Objective: The purpose of this study was to determine a feasible strategy for screening young children in rural Bangladesh for hearing impairments.
Methods: Trained community health workers (CHWs) screened 4003 children between the ages of 2 and 9 years using conditioned play audiometry (CPA) and a subset of 569 of these children (ages 2-5 years), using physiologic (otoacoustic emissions [OAEs] and tympanometry). Measures of frequency and cross-tabulations are presented to describe results.
Results: Hearing screening using CPA was feasible for most children in the 6-9 years age range, but not for the younger children due to shyness and lack of cooperation. More than two thirds of the younger children were untestable on CPA. In response to this limitation, OAEs and tympanometry, requiring less cooperation on the part of the child, was implemented for a sample of younger children. Of the 569 children who received both CPA and OAE/tympanometry, 69% were untestable using CPA and 8.9% were untestable using OAE and tympanometry.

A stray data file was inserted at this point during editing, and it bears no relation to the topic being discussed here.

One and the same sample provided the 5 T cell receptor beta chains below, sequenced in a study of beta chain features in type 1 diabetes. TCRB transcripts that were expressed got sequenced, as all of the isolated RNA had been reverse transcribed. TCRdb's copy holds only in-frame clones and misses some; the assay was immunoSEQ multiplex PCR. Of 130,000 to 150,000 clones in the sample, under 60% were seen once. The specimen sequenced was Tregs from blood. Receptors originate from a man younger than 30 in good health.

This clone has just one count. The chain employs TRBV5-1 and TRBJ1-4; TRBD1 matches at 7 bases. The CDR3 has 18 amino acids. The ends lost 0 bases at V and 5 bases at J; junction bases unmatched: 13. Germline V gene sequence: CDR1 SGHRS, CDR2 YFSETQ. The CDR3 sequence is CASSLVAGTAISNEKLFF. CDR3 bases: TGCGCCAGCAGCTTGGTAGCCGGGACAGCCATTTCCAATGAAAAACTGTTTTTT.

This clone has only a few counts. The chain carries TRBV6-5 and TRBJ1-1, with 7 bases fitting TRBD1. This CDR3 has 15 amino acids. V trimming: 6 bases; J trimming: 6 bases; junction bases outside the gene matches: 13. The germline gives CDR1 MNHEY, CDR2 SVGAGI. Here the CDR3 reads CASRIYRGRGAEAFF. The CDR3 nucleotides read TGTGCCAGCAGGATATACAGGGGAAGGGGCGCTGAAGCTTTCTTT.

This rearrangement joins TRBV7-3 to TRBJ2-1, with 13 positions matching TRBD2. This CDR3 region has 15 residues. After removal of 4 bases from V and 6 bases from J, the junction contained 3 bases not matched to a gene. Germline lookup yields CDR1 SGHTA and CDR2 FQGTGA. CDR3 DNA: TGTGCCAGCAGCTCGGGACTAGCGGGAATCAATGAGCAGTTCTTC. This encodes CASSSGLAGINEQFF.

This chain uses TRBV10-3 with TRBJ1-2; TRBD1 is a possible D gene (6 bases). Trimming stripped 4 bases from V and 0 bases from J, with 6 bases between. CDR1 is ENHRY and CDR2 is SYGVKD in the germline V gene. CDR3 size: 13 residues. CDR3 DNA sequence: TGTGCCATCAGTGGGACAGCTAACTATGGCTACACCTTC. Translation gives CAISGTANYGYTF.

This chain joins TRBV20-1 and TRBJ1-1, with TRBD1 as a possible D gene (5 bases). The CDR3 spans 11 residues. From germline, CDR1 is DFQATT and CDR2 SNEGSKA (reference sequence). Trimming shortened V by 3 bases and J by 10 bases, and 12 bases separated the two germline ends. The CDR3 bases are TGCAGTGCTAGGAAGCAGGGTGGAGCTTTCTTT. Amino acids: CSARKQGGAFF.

Conclusions: These results suggest that hearing screening using CPA for older (6-9 years) and OAE/tympanometry for younger (2-5 years) children is feasible. Using the physiologic measures of OAE/tympanometry significantly reduced the number of untestable children, resulting in fewer referrals for diagnostic assessments. Thus, if only one methodology could be implemented, physiologic measure would be preferred. This is important because trained audiologists are scarce in Bangladesh. Technology is available and feasible for hearing screening in developing countries. Focus needs now to center on increasing the number of trained audiologists in developing countries to ensure better follow-up and accessibility to audiological services.